November is, in Catholic tradition, the month highlighting prayer for the dead, an ancient Biblically-based practice. One way of seeing ‘the Holy Souls’ is as those whose vision is still in the process of being clarified to enable them to see ‘the face of God’. Another is to see them as those still in need of prayer for reconciliation with God. The tradition is a reminder of the power of prayer and also of the invitation to participate in God’s loving nurturing of all.
“There is a calmness to a life lived in gratitude, a quiet joy.” (Ralph H. Blum)
Monday 6 November 2017
ALL SAINTS OF AFRICA
Around the time of the feast of All Saints, Africa celebrates today its own array of saints, sometimes known as ‘our ancestors in the faith’. Reverence for ancestors is a strong element in many African cultures, resonating with the Christian tradition of celebrating those on whose spiritual shoulders we stand.
“Always do your best. What you plant now, you will harvest later.” (Og Mandino)
Sunday 5 November
31st SUNDAY OF ORDINARY TIME
“If you aren’t in over your head, how do you know how tall you are?” (T.S. Eliot)
Saturday 4 November
ST CHARLES BORROMEO
Charles Borromeo was a leading 16th Century church reformer. Believing that ignorance and poor education were the source of many of the Church’s problems, he put emphasis on learning, including adequate preparation of future priests. He became Cardinal Archbishop of Milan, dying at age 46.
“Thousands of candles can be lit from a single candle and the life of the candle will not be shortened. Happiness never decreases from being shared.” (Buddha)
Friday 3 November
ST MARTIN DE PORRES and
DOMINICA’S INDEPENDENCE DAY
Martin lived four centuries ago but the authenticity of his life’s message about combining prayer and service to the poor and the powerless - as Edmund Rice did - continues to ensure the popularity of this Dominican mulatto saint right up to the present.
Dominica was the first Caribbean island where the Christian Brothers established a community (in 1956, followed by Antigua in 1958 – see above). The community continues to serve at St Mary’s Academy in the capital Roseau. A second community served for some years in Portsmouth.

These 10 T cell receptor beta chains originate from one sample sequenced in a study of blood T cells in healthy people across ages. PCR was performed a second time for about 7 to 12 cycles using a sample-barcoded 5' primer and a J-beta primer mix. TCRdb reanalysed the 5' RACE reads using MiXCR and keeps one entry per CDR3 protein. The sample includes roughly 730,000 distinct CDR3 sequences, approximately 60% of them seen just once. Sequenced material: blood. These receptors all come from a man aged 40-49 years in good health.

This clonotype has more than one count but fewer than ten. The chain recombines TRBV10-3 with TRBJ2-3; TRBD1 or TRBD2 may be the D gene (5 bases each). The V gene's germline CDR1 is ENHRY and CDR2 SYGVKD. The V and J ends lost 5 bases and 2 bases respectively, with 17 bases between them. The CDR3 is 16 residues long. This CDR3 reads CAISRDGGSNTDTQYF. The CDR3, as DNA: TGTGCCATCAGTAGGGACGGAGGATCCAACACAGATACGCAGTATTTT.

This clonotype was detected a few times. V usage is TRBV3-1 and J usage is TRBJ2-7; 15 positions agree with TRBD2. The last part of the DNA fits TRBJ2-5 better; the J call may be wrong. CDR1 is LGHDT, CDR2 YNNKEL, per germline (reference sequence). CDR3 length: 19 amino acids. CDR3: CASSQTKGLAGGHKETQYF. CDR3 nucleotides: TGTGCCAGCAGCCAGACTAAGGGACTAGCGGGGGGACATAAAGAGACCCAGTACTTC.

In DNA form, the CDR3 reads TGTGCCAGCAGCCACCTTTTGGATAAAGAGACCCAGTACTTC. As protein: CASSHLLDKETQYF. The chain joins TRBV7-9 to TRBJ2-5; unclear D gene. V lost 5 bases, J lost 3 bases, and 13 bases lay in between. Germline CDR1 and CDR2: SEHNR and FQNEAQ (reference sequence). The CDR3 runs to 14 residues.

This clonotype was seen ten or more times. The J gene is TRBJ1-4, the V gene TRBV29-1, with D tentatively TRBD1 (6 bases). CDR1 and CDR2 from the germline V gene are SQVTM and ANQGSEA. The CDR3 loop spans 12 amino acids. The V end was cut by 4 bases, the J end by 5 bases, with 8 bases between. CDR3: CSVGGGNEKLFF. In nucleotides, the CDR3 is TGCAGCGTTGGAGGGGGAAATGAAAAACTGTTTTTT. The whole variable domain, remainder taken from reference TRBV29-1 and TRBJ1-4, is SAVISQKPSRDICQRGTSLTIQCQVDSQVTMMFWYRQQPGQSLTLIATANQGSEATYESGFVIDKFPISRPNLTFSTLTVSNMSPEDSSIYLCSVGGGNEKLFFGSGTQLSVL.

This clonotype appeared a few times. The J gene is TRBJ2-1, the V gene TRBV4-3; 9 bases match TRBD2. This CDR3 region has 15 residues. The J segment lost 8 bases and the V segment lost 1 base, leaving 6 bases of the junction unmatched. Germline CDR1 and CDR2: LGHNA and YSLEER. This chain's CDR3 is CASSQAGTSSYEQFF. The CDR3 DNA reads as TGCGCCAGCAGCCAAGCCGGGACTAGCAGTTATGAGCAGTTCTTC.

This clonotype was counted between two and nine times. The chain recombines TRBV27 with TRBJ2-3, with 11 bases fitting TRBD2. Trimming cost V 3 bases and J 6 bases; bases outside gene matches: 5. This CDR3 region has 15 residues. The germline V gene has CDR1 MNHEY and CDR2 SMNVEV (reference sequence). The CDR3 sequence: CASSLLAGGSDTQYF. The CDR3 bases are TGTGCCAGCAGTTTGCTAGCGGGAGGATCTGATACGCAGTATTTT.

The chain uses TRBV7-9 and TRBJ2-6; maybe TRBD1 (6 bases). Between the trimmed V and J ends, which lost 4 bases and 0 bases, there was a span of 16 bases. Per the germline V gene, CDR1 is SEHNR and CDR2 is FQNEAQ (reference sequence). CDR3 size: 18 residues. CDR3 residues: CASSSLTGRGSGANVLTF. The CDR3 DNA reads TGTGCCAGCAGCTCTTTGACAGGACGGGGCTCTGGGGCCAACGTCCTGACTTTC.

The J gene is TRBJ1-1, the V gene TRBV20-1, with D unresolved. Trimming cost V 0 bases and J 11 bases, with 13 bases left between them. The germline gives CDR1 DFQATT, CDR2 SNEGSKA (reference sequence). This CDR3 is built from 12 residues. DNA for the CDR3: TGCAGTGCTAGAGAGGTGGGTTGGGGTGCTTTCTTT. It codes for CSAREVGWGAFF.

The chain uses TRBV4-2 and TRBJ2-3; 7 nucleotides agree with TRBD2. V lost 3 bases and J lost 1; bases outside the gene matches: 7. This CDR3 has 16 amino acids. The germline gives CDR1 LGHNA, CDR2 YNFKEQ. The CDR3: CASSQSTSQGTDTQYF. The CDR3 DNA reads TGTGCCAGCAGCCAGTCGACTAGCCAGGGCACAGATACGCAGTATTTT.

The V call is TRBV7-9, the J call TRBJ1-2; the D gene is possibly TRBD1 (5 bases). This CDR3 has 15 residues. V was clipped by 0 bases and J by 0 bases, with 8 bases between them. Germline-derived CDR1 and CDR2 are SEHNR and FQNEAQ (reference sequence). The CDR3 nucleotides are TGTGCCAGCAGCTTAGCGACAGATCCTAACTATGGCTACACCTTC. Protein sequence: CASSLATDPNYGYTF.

“It’s not enough to be busy, so are the ants. The question is, what are we busy about?” (Henry David Thoreau)
Thursday 2 November
ALL SOULS’ DAY
All Souls Day is an occasion for commemorating all those who have died and who may still be in need of our prayers in their personal progress towards readiness and capacity for God’s presence. Some of the rusty practices associated with this day in the past – like celebrants circling altars as they ended one Mass to begin another, and then another – may be liturgically insensitive and humanly unimaginative, yet the day’s call to pray for ‘the faithful departed’ remains perennially valid and valuable.
“What’s the good of dragging up sufferings which are over, of being unhappy now just because you were then.” (Seneca)
Wednesday 1 November
ALL SAINTS’ DAY and
WORLD VEGAN DAY and
ANTIGUA’S NATIONAL DAY
All Saints Day celebrates all who have died and entered lasting union with God, not just canonized saints. So it is the feast-day of those not-officially-acknowledged saints we have known and lived with. It is celebrated as a holiday in over two dozen countries; in some other countries, it is transferred to the following Sunday.
Veganism is a philosophy of avoiding all exploitation of animals, leading to the avoidance of all animal-derived products whether for food (e.g. meat, eggs, seafood) or clothing (e.g. fur, leather, wool) or other purposes (e.g. candlewax, lanolin). Because the emphasis is on principle, not rules, some practices remain open to debate (e.g. the consumption of honey).
Antigua has been on the Edmund Rice map since the start of 1958 when the Christian Brothers established a pioneer community of four in St John’s, to teach at St Joseph’s Academy. In 1971, the American Province passed responsibility to the Canadian Province. The school developed into the premier grammar school in Antigua. Shortage of manpower caused the Brothers to withdraw from the school’s administration in 2001, when the first Lay Head took over. The Brothers left the island in 2003. Two years later, the Western American and Canadian and Eastern American Provinces merged into a single Province called Edmund Rice Christian Brothers of North America. (Source: Brother Raph Bellows.)
“I never could have done what I have done without the habits of punctuality, order, and diligence, without the determination to concentrate myself on one subject at a time.” (Charles Dickens)
Tuesday 31 October